To begin with, it is necessary to point that the Scottish were severely outnumbered, but they were actually able to use this to their advantage. Rather than meet the English head-on in a manner that surely would have meant defeat but at least conformed to the most common style of combat at the time, the Scottish waited on the northern side of the River Forth for the English to come to them. This tactic simultaneously played to the Scots' strengths while giving the English a false sense of security, because the supposed timidity of the Scottish encouraged the English to charge straight across the narrow Stirling Bridge, rather than attempt to outflank the men waiting on the other side. Wallace likely commanded his troops from a small hill named Abbey Craig which overlooked the bridge, and he held them back until the English had sufficiently filled the bridge but before they were able to reach the other side.
It seems apparent that the English did not realize their folly until it was far too late, because they their cavalry across immediately behind their infantry, even though the bridge was so narrow that it could only fit two horsemen at a time. Furthermore, the English likely did not expect to be fighting on the bridge itself, because the English longbow archers, one of their most important military assets, would be largely useless until their troops had crossed and there was an open enough space to assault the Scottish without slaughtering their own infantry. Thus, when the tightly organized Scottish troops succeeded in repelling the first wave of English infantrymen, there was literally nowhere for them to go. Retreating infantrymen ran straight into the advancing cavalry, and the weight of the assembled men was so great that the bridge collapsed under them. A large portion of the English forces drowned almost immediately, and those who did not were quickly discovered and dispatched by the Scottish, who were far more familiar with the terrain.
The Battle of Stirling Bridge is the prime example of Wallace's military skill because it demonstrates how the confluence of unconventional tactics and a better knowledge of the terrain combined to allow a vastly numerically inferior force to overcome the English, who were not only better trained and more numerous, but also much more well-funded. Although the War of Independence would continue on and off for decades more, the Battle of Stirling Bridge represented a crucial turning point because it was the first decisive Scottish victory, and demonstrated the utility of unconventional tactics and localized strategy for overcoming overwhelming odds. In many respects, Wallace's military planning is representative of what has only recently been called "asymmetrical warfare," wherein a smaller and less well-equipped force need not engage in direct combat with a superior force, but rather use the superior force's size and training against it. The English troops were trained in traditional battle tactics of the time, and they would have been a formidable foe had the Scottish decided to meet them with the same tactics. Instead, the Scottish, under Wallace's leadership, opted to abandon any pretense of "noble" or chivalric combat, and as a result were able to crush the English at Stirling Bridge.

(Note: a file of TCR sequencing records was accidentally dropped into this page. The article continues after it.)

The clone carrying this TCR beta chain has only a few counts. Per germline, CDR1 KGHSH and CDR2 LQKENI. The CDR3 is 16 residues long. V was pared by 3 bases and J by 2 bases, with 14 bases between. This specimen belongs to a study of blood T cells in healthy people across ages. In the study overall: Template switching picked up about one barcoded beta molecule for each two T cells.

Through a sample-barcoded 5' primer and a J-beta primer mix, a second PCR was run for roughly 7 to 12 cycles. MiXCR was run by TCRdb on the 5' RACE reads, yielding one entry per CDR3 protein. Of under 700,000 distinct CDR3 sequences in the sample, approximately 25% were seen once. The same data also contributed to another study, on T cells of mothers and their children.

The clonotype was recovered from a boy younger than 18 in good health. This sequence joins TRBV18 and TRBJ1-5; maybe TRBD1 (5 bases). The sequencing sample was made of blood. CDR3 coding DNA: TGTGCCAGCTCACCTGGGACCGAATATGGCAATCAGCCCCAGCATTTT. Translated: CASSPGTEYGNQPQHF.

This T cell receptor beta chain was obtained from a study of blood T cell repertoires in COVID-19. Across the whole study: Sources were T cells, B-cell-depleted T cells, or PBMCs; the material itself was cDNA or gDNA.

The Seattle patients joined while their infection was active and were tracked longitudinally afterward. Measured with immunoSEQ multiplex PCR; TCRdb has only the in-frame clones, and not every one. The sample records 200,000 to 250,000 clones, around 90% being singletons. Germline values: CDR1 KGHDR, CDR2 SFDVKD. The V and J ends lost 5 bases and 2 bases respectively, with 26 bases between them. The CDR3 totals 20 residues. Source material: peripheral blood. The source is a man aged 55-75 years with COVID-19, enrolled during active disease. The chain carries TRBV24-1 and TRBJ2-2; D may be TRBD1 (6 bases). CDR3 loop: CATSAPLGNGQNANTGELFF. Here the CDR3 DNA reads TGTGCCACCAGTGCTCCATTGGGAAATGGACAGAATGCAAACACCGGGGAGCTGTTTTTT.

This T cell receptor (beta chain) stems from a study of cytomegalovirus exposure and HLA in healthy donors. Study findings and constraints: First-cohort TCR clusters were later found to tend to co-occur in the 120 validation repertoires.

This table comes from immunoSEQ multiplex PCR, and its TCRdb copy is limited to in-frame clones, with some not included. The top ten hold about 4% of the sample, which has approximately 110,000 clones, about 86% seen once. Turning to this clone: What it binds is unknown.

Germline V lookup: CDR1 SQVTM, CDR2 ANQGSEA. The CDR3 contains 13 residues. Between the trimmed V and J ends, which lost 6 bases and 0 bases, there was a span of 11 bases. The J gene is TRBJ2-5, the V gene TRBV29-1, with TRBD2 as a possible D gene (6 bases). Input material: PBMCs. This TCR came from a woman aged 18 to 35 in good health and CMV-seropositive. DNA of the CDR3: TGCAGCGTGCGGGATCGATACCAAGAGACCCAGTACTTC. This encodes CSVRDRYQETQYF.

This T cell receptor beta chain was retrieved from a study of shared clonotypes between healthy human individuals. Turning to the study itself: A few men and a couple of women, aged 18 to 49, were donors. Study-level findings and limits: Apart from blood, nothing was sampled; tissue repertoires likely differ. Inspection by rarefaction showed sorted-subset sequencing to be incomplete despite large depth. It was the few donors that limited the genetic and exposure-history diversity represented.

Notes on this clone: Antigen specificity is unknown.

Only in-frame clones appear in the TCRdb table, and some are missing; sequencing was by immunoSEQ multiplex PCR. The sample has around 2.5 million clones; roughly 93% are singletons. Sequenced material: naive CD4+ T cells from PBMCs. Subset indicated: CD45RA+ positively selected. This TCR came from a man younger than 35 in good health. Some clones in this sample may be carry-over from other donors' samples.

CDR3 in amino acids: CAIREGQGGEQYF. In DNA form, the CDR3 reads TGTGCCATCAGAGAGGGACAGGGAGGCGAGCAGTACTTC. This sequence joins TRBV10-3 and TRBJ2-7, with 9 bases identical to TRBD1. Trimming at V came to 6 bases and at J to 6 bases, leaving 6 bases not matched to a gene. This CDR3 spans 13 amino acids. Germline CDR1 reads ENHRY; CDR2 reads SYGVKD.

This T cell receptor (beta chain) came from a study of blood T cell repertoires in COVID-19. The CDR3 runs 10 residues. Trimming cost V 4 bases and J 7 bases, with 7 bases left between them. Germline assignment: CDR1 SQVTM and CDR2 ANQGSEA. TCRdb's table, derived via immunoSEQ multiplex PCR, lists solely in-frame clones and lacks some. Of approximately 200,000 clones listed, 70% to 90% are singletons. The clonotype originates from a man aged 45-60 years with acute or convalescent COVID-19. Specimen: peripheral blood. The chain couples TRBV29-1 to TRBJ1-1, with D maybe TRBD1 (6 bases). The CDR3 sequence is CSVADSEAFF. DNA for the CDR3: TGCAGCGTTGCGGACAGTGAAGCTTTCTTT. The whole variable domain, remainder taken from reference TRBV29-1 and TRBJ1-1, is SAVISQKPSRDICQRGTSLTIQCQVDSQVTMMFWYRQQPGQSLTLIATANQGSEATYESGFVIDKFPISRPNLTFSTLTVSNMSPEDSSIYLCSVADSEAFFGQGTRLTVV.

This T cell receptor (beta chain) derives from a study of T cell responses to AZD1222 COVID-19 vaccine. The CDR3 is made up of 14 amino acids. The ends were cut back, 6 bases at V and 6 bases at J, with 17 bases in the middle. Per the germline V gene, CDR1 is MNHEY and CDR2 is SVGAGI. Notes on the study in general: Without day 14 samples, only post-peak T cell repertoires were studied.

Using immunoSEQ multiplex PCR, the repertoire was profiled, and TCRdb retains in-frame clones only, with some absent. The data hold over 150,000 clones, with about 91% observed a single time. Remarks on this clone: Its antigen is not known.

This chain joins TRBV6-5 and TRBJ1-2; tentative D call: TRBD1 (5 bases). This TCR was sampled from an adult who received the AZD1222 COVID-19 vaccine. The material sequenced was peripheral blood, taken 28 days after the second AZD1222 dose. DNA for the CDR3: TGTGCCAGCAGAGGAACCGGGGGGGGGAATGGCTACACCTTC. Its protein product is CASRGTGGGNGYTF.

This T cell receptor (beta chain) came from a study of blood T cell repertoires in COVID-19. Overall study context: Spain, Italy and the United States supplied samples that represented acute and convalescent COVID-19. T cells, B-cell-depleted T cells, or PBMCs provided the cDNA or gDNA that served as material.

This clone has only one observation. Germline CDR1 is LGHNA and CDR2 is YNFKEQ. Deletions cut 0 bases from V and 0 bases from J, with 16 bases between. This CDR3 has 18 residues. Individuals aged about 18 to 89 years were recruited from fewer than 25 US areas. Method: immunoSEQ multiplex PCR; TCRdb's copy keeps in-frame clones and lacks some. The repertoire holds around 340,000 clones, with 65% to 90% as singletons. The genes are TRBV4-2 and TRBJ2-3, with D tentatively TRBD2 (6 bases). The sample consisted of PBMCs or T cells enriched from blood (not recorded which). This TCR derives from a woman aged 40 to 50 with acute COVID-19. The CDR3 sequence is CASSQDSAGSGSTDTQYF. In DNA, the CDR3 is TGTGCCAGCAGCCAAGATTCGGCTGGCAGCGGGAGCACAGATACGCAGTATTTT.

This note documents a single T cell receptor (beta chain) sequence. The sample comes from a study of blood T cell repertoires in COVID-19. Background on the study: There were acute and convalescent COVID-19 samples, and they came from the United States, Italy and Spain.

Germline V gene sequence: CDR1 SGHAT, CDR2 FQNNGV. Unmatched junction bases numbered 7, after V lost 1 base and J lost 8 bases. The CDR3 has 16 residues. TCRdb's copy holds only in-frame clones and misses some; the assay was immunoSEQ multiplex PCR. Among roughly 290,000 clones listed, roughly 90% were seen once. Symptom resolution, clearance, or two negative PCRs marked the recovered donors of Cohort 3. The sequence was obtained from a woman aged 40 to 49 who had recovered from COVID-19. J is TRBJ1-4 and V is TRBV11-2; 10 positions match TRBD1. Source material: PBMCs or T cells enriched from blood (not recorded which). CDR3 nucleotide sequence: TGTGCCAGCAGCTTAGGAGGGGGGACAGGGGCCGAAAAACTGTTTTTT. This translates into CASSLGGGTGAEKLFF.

The importance of this victory to the larger Scottish effort cannot be understated, because it represented not only a tactical victory, but an ideological one as well. Wallace was able to demonstrate that the English forces were not invincible, and by rejecting common military tactics and strategies, he was implicitly denying the English the ability to frame their campaign in terms of nobility, chivalry, or honor. The English, like colonizers throughout history, attempted to portray themselves as inherently noble and respectable, and wanted to view their attempted conquest of Scotland as a reasonable and just endeavor; this is why Edward wanted to be named Lord Paramount of Scotland prior to his actual invasion, because it offered at least some nominal semblance of legitimacy. By rejecting standard tactics and delivering such a crushing, humiliating blow to the English military, Wallace forced the English, and more importantly, the Scottish, to recognize that there was nothing noble or honorable about the English military campaign, and furthermore, that English success was more dependent on them managing to force the Scottish to play by their rules rather than any inherent superiority or tactical skill.
Though William Wallace's military career was fairly short, the impact he had on Scottish history was immense, because for perhaps the first time in the history of the British Isles, he demonstrated the utility of unconventional tactics and a knowledge of local terrain when confronting numerically superior forces. Wallace not only changed the course of Scotland's history and helped ensure its independence, but also transformed military strategy, effectively dragging…